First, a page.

Zwischendurch-Projekt. Und was für eins. Ein Konzeptalbum, dessen Aufhänger dem ihres früheren Cover-Albums „Satisfied Mind“ nur vordergründig ähnelt. Hier spielt die Band nicht einfach irgendwelche Lieblingstitel, sondern ausschliesslich europäische Songs. Die sie, falls nicht bereits im Original Englisch, liebevoll haben übersetzen lassen, deren Geist sie bewahren und doch durch ureigene Versionen neues, anderes Leben einhauchen. Geniale Idee, denn keine amerikanische Band sonst hat eine dermassen gewachsene, und in der alten Welt verankerte europäische Parallel-Identität. Von Theodorakis über Brel, Blumfeld und Deus zu Neu!
Eckman: vocals, guitar, piano, harmonium
1. The Train Leaves At Eight: This song by Mikis Theodorakis was found on a beat up cassette I had laying around the house. It turns out that most versions of this song have lyrics, but for some reason the version I discovered didn't. Theodorakis is one of Greece's most famous musical artists. He is known for his songs, his classical compositions and his film scores. He is also a man of political convictions who actively opposed the Greek military government in the late 60's, and continues to engage in political dialogue today.
2. Man From Reno: This song was found on a collection of film music by Bosnian born composer Goran Bregovic. Bregovic has done collaborations with rock artists like Iggy Pop, and is probably best known for his movie scores ("Arizona Dream", "Time Of The Gypsies."). "Man >From Reno," is a collaboration with American born cult figure, Scott Walker. Walker is one of my all-time favorite vocalists and he is probably the most "European" American songwriter ever. Walker is heavily influenced by Jacques Brel, 19th century classical music, Bergman movies and existentialism.
3. That Black Guitar: A nostalgic lament written by the Slovenian "Bob Dylan", Vlado Kreslin."That Black Guitar" deals with the plight of the Gypsies in the region of Slovenia that Kreslin is from. Kreslin is immensely popular in Slovenia. His songs have been used as the basis for novels and films. Scott McCaughey (R.E.M., Minus Five) introduced me to his music, having discovered Kreslin's music when he opened for R.E.M. this past summer in Slovenia. Vlado often performs with both a rock band, and a folk band consisting of players all over the age of sixty, simultaneously. You should hear their version of Iggy Pop's "Passenger!"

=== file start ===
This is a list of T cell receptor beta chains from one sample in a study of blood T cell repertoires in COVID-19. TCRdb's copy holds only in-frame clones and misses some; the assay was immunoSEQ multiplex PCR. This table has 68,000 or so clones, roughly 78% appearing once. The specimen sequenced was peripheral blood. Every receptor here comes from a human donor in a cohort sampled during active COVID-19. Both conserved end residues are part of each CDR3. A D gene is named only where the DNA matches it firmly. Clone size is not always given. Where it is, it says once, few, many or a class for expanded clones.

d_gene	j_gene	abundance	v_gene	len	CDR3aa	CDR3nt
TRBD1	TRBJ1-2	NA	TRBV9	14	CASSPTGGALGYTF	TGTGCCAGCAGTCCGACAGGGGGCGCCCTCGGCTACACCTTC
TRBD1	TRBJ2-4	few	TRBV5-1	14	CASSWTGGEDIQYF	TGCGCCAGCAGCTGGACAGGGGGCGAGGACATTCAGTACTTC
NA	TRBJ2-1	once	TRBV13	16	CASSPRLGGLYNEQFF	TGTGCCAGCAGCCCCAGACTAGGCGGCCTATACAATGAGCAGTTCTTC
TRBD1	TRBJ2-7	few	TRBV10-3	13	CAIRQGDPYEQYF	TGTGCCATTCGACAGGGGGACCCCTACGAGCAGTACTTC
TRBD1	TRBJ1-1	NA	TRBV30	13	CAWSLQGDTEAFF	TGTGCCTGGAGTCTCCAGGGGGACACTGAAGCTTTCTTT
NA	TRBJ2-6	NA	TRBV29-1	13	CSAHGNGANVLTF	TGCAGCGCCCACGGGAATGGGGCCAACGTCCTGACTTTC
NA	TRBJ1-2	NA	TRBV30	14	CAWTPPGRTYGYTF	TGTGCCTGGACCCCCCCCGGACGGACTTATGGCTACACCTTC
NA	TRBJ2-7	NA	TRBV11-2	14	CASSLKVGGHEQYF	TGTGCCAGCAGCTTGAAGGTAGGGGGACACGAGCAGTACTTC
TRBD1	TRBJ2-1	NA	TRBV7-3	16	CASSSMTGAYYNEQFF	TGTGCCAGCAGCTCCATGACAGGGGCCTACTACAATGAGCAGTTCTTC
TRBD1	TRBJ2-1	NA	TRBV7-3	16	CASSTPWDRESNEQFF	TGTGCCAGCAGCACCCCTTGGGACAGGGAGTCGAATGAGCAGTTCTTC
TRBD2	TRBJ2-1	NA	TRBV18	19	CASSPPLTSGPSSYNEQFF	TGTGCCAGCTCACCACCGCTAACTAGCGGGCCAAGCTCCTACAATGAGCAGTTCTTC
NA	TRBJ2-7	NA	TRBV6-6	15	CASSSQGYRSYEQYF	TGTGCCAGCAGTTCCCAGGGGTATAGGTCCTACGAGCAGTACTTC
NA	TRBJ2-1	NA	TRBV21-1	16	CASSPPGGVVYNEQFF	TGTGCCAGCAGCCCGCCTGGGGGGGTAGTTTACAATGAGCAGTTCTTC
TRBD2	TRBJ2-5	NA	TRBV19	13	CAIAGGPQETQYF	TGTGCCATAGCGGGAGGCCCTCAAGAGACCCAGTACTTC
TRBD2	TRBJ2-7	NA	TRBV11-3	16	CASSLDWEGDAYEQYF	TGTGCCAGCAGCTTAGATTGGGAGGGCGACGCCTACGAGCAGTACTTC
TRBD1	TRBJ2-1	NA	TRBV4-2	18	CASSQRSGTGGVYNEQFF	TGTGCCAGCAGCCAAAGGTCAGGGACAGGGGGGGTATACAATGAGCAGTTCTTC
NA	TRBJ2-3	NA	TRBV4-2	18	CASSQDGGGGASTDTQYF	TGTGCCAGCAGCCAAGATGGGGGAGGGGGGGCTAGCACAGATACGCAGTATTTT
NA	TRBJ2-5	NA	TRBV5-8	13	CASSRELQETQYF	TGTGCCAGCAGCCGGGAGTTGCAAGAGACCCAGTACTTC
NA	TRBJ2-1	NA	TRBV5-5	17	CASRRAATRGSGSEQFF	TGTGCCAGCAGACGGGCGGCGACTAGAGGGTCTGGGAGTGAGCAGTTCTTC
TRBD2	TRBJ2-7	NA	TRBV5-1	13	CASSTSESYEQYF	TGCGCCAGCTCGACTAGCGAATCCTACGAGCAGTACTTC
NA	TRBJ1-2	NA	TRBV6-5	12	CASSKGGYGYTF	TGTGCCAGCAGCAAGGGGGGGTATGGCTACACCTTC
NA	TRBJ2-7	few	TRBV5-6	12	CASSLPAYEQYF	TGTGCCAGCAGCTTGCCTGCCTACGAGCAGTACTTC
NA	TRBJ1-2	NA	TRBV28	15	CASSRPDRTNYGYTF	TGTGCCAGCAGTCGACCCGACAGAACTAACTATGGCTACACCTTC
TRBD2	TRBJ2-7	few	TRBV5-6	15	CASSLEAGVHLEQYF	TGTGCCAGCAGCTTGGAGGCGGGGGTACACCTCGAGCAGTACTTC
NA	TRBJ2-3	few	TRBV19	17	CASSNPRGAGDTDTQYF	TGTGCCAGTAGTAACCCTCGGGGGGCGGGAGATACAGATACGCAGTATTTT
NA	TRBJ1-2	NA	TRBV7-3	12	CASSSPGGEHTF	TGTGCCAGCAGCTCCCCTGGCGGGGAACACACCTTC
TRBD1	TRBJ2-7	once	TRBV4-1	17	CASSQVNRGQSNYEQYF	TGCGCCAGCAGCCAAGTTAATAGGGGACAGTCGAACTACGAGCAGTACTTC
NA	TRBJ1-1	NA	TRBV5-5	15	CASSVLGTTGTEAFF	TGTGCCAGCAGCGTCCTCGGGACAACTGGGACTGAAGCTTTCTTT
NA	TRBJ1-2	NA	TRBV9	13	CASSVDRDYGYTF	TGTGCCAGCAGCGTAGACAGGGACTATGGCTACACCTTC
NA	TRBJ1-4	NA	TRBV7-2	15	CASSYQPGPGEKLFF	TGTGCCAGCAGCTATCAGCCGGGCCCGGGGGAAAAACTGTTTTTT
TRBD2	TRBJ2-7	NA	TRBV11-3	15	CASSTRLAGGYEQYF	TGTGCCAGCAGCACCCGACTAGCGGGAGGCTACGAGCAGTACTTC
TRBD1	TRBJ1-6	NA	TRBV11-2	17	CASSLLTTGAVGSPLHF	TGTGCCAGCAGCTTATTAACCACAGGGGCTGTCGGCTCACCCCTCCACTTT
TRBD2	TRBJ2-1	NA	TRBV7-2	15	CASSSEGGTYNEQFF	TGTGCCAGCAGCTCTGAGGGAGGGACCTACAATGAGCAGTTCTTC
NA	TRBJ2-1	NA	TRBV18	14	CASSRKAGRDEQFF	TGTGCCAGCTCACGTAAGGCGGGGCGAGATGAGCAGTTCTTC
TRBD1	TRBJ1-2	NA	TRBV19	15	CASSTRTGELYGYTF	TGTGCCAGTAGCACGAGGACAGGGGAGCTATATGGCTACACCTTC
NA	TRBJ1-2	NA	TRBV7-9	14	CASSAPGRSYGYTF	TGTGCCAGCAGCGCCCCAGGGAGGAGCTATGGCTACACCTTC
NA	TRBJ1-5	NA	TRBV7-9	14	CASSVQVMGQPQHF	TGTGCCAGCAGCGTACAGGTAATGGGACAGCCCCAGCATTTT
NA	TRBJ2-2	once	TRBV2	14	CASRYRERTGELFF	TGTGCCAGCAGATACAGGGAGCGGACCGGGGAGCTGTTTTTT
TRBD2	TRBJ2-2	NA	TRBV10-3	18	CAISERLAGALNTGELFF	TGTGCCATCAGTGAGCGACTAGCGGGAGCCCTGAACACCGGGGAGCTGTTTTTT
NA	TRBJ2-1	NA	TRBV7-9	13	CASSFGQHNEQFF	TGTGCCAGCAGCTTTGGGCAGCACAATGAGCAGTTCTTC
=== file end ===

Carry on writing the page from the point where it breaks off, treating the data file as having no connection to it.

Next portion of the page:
4. Disamistade: This song is by the sadly deceased Italian artist Fabrizio De Andre. It comes from De Andre's final album "Animie." The lyrics are a powerful dissection of family, power and corruption. When I first heard De Andre's music I was reminded of Leonard Cohen's narrative authority. I was not surprised to discover that De Andreoften covered Cohen's work in the early stages of his career. De Andre was an outspoken advocate of the political left, and also spent a year imprisoned by terrorists on the island of Sardinia.
5. Silenci: This song is written by the Spanish composer Lluis Llach. Llach comes from the Catalan region of Spain, and often sings in the Catalan language. The song "Silenci" deals directly with the censorship struggles he had with the Franco regime. This song came to me in the mail. It was sent by friends in Spain. I was not familiar with Llach's work, but when I heard the arrangements, I again thought of Leonard Cohen. Of course it is clear that Cohen was as much influenced by European songwriters as they have been by him. I have read interviews with Cohen where his cites Jacques Brel and the fabulous Portuguese singer Amalia as inspirations for his work. It should be noted that Lluis Llach wrote a song called "April 74" which was as song of solidarity for the Portuguese revolution.
6. Hard Winds Blowin': This song is written by the Portuguese songwriter Jose Maria Branco and his wife Manuela De Freitas. Maria Branco was one of Portugal's most important songwriters in the countries struggle against fascism in the early 1970s. He continues to perform, record and produce albums today. I discovered the song on the album "Na Linha Da Vida," by the contemporary fado artist Camane. Maria was also the producer of that highly recommended album.